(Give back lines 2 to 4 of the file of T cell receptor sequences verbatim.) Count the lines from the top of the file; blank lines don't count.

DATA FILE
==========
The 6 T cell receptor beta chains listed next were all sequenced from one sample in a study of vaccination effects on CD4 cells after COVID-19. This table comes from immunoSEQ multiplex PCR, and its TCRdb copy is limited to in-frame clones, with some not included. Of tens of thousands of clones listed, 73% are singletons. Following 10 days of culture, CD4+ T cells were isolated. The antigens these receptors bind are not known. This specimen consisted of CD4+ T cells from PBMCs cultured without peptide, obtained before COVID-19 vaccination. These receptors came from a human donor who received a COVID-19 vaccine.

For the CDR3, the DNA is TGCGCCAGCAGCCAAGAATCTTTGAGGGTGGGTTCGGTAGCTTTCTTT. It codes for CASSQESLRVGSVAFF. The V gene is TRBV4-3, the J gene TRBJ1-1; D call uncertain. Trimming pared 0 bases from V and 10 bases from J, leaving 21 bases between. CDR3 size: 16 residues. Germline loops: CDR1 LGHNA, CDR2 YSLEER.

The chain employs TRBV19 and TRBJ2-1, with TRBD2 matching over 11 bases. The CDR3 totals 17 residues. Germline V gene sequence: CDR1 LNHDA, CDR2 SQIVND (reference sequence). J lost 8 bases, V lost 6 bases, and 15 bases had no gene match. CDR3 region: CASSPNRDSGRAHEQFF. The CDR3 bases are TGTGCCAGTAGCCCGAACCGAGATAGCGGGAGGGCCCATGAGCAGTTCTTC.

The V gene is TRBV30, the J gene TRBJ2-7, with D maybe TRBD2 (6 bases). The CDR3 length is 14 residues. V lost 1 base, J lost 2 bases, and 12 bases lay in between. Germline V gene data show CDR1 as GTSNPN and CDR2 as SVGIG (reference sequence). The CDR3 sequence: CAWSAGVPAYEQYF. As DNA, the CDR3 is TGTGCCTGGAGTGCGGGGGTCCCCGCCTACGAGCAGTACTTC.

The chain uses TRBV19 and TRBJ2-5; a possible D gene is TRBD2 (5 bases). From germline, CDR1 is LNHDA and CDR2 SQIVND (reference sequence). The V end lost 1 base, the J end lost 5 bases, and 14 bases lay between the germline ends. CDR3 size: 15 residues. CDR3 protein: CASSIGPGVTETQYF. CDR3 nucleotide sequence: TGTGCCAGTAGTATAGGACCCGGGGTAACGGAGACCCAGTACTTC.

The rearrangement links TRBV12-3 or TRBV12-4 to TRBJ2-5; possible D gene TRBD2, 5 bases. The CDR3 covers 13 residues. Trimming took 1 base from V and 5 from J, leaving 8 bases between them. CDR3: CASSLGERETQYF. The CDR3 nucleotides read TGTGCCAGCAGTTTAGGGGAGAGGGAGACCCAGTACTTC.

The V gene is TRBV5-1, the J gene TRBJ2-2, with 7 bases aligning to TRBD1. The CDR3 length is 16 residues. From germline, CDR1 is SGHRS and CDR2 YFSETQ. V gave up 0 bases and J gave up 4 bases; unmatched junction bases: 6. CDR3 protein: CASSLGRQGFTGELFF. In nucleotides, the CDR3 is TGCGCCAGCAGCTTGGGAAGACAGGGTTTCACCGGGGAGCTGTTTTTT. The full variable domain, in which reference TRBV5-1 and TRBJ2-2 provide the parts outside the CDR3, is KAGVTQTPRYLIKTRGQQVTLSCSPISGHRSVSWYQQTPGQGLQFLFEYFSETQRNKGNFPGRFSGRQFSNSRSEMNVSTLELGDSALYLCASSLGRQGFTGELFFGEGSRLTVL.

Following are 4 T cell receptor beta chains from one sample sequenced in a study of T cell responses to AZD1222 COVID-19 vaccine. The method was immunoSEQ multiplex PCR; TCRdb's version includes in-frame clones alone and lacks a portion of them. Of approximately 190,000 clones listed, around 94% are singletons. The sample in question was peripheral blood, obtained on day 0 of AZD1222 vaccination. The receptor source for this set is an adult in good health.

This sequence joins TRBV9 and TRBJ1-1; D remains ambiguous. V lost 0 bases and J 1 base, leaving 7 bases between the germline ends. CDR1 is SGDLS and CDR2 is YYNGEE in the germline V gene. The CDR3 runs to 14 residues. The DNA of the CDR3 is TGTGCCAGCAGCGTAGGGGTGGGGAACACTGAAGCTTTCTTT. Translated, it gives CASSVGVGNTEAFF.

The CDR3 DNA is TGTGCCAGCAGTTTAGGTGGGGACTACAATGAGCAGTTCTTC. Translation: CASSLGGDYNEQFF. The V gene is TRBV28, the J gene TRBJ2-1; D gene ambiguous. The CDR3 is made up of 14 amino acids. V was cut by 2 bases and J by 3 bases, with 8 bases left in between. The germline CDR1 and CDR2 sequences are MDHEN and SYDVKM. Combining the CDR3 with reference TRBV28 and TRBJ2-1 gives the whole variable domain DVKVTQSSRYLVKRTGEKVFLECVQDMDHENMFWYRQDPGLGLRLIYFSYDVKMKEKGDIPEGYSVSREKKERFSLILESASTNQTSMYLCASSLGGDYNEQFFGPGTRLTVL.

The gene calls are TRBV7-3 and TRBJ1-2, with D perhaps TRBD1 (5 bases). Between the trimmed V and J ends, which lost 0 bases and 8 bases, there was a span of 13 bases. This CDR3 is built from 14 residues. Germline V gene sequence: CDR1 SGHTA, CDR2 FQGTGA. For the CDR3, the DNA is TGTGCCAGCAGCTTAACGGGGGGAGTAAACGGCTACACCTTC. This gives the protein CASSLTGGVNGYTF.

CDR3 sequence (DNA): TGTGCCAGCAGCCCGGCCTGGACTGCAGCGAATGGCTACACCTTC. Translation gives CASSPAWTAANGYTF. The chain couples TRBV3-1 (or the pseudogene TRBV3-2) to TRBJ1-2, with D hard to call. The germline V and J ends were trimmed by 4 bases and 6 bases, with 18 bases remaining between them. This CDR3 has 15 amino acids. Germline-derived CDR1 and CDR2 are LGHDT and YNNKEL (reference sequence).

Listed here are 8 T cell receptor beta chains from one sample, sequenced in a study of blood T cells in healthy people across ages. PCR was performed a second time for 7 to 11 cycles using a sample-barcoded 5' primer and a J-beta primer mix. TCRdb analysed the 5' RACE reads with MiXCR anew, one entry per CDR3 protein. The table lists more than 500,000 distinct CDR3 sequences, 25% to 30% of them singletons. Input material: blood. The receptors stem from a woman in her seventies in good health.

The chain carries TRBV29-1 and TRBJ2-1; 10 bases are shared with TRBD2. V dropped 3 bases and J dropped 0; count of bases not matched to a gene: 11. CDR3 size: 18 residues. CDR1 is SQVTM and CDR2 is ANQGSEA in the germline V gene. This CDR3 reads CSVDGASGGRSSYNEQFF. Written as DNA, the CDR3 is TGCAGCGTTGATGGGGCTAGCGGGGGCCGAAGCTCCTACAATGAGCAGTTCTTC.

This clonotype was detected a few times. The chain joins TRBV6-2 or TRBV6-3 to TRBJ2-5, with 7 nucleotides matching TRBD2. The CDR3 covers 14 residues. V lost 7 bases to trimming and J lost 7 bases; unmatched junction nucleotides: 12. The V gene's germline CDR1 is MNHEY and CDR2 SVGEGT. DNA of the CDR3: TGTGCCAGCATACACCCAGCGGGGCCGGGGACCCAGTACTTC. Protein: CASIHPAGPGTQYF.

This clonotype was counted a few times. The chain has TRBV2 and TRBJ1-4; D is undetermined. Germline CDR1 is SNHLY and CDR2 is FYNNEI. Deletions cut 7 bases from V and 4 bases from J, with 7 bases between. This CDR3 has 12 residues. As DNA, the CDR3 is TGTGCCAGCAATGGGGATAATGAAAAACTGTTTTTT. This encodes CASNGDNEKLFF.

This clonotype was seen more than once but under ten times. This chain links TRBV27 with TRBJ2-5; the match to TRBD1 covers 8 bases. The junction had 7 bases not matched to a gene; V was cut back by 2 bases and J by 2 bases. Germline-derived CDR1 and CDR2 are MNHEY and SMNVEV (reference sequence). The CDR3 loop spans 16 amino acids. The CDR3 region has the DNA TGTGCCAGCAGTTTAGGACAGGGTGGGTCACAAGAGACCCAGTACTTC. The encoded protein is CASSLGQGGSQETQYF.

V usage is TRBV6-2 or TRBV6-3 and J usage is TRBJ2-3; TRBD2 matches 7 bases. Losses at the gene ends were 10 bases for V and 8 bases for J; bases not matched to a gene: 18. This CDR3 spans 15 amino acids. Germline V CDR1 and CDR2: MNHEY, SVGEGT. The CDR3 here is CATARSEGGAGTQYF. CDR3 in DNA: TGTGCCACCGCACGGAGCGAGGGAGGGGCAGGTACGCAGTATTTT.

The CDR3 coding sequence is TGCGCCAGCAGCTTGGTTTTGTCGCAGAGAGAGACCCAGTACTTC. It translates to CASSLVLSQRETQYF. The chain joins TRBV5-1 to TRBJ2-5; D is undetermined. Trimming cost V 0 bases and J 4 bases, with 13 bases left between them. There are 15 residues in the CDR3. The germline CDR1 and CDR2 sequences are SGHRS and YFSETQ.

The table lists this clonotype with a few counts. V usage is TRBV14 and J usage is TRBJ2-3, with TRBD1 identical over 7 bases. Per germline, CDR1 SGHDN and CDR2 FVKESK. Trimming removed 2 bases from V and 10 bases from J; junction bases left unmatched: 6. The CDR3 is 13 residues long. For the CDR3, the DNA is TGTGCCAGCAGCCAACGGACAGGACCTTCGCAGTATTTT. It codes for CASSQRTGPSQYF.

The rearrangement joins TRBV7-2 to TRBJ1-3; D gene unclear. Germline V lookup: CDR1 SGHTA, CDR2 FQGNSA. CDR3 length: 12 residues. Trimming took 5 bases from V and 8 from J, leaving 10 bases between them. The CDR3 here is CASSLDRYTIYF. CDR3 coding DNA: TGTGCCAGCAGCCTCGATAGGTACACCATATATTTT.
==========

For the CDR3, the DNA is TGCGCCAGCAGCCAAGAATCTTTGAGGGTGGGTTCGGTAGCTTTCTTT. It codes for CASSQESLRVGSVAFF. The V gene is TRBV4-3, the J gene TRBJ1-1; D call uncertain. Trimming pared 0 bases from V and 10 bases from J, leaving 21 bases between. CDR3 size: 16 residues. Germline loops: CDR1 LGHNA, CDR2 YSLEER.

The chain employs TRBV19 and TRBJ2-1, with TRBD2 matching over 11 bases. The CDR3 totals 17 residues. Germline V gene sequence: CDR1 LNHDA, CDR2 SQIVND (reference sequence). J lost 8 bases, V lost 6 bases, and 15 bases had no gene match. CDR3 region: CASSPNRDSGRAHEQFF. The CDR3 bases are TGTGCCAGTAGCCCGAACCGAGATAGCGGGAGGGCCCATGAGCAGTTCTTC.

The V gene is TRBV30, the J gene TRBJ2-7, with D maybe TRBD2 (6 bases). The CDR3 length is 14 residues. V lost 1 base, J lost 2 bases, and 12 bases lay in between. Germline V gene data show CDR1 as GTSNPN and CDR2 as SVGIG (reference sequence). The CDR3 sequence: CAWSAGVPAYEQYF. As DNA, the CDR3 is TGTGCCTGGAGTGCGGGGGTCCCCGCCTACGAGCAGTACTTC.